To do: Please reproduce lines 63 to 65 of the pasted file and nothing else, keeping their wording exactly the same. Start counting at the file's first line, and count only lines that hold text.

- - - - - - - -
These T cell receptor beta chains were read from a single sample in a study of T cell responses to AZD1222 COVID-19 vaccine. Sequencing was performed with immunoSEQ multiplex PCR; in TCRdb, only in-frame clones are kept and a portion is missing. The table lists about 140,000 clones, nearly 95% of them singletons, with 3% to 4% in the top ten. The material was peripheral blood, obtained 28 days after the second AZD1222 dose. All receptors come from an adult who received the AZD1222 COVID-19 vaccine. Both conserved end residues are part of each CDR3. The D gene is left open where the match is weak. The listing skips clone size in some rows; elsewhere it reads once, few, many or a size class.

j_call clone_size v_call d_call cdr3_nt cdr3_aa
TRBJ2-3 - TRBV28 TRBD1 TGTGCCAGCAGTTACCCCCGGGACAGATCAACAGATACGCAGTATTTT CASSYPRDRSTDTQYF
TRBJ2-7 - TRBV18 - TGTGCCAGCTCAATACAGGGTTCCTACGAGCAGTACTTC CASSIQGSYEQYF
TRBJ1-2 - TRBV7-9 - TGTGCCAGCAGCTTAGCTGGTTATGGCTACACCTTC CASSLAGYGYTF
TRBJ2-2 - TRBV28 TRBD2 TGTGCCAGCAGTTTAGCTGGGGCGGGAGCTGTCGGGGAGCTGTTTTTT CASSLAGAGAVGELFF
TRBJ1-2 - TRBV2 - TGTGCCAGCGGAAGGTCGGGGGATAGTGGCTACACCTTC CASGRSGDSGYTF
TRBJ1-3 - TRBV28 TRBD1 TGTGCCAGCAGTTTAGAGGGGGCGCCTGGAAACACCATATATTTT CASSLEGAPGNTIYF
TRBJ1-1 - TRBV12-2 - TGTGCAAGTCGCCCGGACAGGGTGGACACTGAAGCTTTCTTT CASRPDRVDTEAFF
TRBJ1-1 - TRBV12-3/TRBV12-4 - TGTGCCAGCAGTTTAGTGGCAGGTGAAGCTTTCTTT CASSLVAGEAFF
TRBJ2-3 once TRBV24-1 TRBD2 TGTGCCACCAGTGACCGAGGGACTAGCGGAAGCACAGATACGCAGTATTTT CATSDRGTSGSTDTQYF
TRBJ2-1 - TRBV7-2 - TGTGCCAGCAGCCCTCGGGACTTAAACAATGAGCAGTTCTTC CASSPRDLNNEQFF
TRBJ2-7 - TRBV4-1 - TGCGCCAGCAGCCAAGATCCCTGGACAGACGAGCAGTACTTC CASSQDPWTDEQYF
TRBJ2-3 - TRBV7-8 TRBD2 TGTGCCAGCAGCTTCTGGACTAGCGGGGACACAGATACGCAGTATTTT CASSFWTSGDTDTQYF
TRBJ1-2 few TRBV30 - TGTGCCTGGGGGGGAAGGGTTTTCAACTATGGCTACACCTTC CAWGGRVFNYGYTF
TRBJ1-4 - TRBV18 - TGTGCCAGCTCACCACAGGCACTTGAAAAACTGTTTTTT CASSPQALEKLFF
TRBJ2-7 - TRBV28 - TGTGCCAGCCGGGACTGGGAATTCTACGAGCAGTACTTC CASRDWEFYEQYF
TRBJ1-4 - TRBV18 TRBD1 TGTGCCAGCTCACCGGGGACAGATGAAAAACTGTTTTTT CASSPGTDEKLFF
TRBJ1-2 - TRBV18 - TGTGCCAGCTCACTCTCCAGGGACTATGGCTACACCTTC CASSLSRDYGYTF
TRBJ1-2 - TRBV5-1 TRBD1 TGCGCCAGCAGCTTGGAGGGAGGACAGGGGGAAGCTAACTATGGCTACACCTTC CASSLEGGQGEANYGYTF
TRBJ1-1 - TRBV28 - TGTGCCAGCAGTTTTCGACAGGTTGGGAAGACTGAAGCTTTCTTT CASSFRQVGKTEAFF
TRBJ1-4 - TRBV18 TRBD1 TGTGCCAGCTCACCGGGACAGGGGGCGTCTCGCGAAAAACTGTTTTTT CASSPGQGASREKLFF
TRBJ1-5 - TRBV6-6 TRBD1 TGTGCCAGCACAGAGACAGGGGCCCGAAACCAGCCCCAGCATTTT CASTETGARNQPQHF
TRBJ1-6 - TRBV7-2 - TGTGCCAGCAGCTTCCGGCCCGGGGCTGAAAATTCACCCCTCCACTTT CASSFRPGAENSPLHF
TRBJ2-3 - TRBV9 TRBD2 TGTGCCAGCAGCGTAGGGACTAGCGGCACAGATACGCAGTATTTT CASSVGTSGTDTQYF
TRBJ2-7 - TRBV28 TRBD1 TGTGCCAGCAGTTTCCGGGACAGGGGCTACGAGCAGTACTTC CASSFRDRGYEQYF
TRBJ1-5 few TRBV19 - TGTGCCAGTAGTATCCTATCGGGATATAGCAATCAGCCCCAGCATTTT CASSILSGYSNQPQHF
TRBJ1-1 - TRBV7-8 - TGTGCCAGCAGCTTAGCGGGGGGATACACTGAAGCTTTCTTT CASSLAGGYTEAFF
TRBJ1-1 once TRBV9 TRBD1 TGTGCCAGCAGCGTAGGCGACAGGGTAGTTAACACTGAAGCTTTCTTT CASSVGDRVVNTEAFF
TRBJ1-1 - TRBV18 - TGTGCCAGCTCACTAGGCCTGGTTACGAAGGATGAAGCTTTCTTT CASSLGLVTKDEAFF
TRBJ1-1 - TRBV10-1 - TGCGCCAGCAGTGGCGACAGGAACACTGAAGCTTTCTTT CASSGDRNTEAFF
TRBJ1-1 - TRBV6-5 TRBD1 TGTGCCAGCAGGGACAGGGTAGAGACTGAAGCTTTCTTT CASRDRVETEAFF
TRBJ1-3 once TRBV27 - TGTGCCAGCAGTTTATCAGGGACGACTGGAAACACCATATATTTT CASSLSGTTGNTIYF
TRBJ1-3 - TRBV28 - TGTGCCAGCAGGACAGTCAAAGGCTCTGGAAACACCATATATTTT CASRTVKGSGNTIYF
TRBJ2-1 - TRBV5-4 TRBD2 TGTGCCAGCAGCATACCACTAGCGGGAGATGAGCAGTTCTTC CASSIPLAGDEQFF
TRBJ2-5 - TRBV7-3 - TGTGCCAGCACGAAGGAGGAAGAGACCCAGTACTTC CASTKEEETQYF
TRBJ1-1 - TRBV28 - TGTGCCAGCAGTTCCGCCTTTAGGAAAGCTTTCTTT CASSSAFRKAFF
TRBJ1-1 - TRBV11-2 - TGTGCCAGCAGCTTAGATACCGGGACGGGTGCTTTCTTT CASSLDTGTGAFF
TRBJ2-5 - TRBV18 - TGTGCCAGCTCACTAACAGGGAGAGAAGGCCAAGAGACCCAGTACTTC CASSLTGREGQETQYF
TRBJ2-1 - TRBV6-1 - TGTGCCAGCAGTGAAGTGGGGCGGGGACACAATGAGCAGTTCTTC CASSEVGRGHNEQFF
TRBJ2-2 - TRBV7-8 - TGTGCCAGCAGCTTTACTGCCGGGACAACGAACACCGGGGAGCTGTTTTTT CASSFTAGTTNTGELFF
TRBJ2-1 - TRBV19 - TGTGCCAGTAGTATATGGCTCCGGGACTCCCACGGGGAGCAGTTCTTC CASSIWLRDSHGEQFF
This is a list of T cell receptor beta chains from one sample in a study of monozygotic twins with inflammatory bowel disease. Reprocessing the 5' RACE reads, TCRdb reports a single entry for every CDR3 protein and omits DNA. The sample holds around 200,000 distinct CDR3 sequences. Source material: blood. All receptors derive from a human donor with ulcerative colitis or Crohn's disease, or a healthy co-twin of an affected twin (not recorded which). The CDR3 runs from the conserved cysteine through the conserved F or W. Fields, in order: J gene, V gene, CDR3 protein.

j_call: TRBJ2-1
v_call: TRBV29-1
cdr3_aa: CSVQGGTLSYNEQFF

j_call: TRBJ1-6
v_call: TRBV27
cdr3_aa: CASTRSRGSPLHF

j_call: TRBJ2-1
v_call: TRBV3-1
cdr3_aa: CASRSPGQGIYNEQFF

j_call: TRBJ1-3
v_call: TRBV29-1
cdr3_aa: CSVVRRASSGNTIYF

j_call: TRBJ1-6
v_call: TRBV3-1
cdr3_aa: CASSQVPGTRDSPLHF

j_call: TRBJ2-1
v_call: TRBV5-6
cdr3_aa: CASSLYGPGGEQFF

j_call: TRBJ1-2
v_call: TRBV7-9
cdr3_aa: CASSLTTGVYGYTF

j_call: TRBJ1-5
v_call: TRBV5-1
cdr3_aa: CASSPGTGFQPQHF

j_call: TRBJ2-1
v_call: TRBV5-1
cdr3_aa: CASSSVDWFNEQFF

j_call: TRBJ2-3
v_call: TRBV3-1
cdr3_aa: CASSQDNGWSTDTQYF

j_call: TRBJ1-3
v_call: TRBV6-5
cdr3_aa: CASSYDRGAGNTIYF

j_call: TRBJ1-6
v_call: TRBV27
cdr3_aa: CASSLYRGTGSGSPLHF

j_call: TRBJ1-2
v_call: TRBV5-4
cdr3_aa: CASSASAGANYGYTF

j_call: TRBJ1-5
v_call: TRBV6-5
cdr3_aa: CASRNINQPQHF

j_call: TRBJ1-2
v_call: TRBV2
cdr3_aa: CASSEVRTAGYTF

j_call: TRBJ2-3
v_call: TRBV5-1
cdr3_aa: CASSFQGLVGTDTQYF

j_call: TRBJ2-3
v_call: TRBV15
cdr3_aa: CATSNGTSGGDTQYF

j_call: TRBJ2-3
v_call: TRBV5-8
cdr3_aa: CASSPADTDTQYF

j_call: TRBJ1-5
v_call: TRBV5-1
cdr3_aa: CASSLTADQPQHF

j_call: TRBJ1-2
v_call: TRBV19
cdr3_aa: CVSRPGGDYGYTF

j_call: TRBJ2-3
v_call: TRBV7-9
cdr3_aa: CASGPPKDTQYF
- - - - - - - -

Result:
v_call: TRBV7-9
cdr3_aa: CASSLTTGVYGYTF

j_call: TRBJ1-5